Classical CD Reviews

Le Rossignol et la Rose = Chen Reiss, sop./ Charles Spencer, p. – Onyx

Clever programming, excellent production values, and above all sensational singing make for a album destined for many desert island lists.

Published on July 27, 2013

Le Rossignol et la Rose = Chen Reiss, sop./ Charles Spencer, p. – Onyx

Le Rossignol et la Rose = Chen Reiss, sop./ Charles Spencer, p. – Onyx 4104, 71:48 [Distr. by Harmonia mundi] *****:

34-year-old soprano Chen Reiss started her studies in Israel but moved to New York at the age of 20. Only three years later she was accepted into the Bavarian State Opera and houses all over the world were toppled by her soon after. This is her third recording (Her CD Liaisons was awarded a “Diapason d’Or” by French magazine Diapason in 2011) and it is a real beauty. Taking the mythic story of the Nightingale and the Rose with the latter’s association with Venus, beauty, the symbol and power of love, and even the deepest and most profound religious symbolism, and the former representing an omen, enthralling song, seeker of things divine, and poetry, there is a potent mix for song styles and incredibly fertile and excessively rich texts that tell of all things associated with the trials, tribulations, and ecstasies of love.

Reiss has selected a wild and wooly collection of songs spanning some 450 years. Some of the 25 songs, like those by Berg, Krenek, Rimsky-Korsakov, and Pauline Viardot will astonish you for their sweetness and utter textual fidelity. And all of the songs (with translations included) spin the common theme amidst an endless variety of stories. Chen Reiss possesses a wondrous instrument of great subtlety and infinite gradations of expression with a fast vibrato, superb intonation, and amazing dynamic control captured to perfection by engineer Alexander Grün. This is one of the best song recitals from all standpoints that I have heard in the last five years. It is simply not to be missed!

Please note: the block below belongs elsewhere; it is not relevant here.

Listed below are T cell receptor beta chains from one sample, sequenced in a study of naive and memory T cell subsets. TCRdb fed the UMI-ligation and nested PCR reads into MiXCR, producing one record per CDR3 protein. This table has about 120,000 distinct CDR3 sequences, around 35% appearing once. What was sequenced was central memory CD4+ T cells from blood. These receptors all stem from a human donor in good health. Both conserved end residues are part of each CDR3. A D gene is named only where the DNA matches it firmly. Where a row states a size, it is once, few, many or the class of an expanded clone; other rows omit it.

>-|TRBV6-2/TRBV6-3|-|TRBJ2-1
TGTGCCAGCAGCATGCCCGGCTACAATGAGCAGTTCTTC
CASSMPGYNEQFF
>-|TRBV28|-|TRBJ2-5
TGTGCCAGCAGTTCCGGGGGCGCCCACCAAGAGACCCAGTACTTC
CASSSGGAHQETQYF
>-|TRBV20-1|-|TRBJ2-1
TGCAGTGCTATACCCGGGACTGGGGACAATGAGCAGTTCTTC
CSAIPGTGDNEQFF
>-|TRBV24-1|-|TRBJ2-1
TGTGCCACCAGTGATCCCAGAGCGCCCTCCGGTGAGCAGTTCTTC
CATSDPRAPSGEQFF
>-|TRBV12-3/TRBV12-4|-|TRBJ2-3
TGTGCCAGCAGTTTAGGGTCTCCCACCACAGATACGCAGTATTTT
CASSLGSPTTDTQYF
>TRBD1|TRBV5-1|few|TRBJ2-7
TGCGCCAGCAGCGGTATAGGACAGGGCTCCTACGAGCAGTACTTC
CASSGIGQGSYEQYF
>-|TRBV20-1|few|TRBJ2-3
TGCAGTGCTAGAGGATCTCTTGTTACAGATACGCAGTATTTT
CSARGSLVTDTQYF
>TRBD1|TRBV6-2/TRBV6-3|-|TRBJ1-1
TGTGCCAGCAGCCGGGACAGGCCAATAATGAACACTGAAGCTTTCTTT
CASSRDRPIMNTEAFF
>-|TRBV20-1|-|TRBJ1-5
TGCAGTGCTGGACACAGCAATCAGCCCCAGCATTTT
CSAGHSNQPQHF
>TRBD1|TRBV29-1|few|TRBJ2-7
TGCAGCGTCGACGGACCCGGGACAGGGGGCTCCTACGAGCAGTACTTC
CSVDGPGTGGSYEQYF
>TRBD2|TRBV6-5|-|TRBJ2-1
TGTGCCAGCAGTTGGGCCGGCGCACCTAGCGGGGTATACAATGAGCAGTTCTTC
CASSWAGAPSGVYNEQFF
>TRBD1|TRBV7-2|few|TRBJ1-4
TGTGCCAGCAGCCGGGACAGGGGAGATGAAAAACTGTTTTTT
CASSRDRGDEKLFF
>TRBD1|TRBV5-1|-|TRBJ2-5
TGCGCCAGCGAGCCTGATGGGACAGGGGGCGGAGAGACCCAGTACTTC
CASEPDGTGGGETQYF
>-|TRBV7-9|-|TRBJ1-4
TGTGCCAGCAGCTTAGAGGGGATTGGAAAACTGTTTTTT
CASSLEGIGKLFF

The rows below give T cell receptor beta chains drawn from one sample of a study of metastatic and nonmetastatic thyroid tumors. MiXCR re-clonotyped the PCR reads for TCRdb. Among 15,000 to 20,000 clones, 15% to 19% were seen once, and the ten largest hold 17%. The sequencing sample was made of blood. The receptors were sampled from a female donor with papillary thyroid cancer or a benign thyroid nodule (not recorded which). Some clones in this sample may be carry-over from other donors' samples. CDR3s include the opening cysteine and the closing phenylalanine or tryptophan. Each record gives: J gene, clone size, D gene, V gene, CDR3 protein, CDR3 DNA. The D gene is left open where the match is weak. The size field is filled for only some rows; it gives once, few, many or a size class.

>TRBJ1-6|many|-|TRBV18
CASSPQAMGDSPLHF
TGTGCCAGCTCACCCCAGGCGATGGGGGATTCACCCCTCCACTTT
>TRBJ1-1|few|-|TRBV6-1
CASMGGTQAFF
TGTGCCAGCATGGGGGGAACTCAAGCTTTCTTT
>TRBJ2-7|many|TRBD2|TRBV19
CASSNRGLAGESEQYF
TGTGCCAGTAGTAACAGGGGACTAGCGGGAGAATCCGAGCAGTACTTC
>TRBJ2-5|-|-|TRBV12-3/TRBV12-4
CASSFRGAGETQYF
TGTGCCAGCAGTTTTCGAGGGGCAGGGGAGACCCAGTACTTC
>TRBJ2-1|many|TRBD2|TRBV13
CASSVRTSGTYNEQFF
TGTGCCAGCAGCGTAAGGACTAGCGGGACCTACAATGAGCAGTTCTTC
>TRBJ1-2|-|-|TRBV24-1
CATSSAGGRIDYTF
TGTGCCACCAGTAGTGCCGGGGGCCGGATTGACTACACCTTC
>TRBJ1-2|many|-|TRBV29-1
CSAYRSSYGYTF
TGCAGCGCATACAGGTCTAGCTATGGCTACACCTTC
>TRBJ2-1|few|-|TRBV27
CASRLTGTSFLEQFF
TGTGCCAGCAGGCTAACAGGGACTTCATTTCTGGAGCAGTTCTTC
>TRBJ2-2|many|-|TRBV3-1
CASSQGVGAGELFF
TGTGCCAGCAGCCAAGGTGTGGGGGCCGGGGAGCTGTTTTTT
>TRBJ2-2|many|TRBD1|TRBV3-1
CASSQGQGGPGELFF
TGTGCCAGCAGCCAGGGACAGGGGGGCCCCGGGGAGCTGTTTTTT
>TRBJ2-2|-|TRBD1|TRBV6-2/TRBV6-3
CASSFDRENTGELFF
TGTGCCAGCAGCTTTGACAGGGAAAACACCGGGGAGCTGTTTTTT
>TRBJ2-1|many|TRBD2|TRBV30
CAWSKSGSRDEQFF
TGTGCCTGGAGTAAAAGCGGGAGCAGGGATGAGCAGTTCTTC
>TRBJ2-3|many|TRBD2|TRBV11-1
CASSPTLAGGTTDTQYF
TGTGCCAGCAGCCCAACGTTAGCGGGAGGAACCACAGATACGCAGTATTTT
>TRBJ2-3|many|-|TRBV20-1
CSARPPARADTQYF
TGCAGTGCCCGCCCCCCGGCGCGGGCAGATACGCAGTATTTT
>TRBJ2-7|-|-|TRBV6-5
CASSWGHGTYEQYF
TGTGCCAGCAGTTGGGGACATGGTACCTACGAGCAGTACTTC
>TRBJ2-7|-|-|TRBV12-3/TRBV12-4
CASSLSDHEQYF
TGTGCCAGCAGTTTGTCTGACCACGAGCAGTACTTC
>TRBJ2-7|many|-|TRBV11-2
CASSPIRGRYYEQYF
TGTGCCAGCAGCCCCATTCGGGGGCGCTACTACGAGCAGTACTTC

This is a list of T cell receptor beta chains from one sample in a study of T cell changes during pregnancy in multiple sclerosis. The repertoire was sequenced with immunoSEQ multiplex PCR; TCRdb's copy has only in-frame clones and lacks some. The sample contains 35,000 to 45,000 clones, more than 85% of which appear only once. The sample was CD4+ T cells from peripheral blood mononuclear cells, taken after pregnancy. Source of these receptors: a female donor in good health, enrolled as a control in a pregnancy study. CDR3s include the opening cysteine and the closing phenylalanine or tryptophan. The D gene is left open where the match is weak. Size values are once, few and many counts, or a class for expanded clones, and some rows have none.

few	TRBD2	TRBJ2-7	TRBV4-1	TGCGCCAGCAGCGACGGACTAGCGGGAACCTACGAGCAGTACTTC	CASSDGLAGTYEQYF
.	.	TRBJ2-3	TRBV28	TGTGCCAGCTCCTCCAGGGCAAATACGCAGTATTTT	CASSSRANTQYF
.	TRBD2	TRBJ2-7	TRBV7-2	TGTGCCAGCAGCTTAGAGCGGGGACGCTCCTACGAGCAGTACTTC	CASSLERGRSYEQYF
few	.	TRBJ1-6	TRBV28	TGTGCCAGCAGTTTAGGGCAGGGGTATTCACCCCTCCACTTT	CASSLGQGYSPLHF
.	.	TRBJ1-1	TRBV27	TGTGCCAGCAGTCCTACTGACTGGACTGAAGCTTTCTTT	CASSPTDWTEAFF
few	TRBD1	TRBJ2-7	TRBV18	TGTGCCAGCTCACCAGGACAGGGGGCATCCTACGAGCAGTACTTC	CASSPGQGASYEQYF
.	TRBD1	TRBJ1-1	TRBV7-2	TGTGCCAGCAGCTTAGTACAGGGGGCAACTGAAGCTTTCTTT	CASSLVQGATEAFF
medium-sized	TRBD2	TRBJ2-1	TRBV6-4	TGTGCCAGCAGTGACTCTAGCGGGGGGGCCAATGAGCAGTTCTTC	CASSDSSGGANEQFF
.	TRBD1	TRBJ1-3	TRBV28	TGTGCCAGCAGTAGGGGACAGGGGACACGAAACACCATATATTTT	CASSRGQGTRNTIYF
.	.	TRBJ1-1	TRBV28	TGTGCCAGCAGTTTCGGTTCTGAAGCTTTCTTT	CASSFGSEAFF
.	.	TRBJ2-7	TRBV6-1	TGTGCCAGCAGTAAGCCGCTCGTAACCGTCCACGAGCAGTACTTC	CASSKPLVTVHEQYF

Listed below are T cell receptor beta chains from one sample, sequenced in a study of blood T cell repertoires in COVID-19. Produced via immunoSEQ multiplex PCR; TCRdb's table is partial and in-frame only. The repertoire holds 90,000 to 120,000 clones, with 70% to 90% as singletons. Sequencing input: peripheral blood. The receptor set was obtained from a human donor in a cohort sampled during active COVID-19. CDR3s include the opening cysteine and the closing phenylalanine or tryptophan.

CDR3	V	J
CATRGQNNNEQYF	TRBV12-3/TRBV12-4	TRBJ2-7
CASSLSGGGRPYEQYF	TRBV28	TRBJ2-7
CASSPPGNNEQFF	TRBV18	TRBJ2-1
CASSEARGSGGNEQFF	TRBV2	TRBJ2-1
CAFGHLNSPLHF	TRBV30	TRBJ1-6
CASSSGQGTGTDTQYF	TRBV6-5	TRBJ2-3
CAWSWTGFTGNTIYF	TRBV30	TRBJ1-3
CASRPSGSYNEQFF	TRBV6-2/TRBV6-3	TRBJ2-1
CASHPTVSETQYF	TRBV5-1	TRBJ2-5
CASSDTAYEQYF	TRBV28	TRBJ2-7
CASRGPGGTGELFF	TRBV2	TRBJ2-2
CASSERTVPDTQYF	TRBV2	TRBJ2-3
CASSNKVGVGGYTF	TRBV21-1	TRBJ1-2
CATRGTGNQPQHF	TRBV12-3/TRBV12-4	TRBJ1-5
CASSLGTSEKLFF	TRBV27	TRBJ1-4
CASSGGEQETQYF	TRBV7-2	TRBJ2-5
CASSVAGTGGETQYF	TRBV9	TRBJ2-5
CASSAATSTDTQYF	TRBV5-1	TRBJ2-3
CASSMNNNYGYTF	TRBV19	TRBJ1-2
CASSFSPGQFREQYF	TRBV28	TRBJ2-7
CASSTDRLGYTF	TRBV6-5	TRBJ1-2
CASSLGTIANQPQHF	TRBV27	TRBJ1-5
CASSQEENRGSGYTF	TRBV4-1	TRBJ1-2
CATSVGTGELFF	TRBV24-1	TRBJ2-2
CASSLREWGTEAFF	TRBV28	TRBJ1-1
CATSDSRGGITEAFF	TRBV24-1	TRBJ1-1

TrackList:

EROS

1 Sweeter than roses (Purcell)

2 Le rossignol des lilas (Hahn)

3 Rote Rosen (Richard Strauss)

4 Die verschwiegene Nachtigall (Grieg)

5 Die Nachtigall (Berg)

6 Die Nachtigall (Krenek)

ELYSIUM

7 Roses et papillons (Franck)

8 Le mariage des roses (Franck)

9 Les deux roses (Viardot)

10 Das Rosenband (Richard Strauss)

11 Die Rose, die Lilie, die Taube, die Sonne 0.44 (Schumann)

SOLITUDE

12 Meine Rose (Schumann)

13 An die Nachtigall (Brahms)

14 Zur Rosenzeit (Grieg)

15 Vanne, o rosa fortunata (Bellini)

16 La rosa y el sauce (Guastavino) 2.27

HUMOUR

17 Ablösung im Sommer (Mahler)

18 Die Rosenblätter (Meyerbeer)

19 Heidenröslein (Schubert)

20 Ich sah ein Röschen am Wege stehn (Weber)

MYTH

21 Le rossignol et la rose (Saint-Saëns)

22 Les roses d’Ispahan (Fauré)

23 Shnei Shoshanim (Two roses) (Zeira)

24 A nightingale sings to the rose (Rimsky-Korsakov)

25 A nightingale sang in Berkeley Square (Sherwin)

—Steven Ritter




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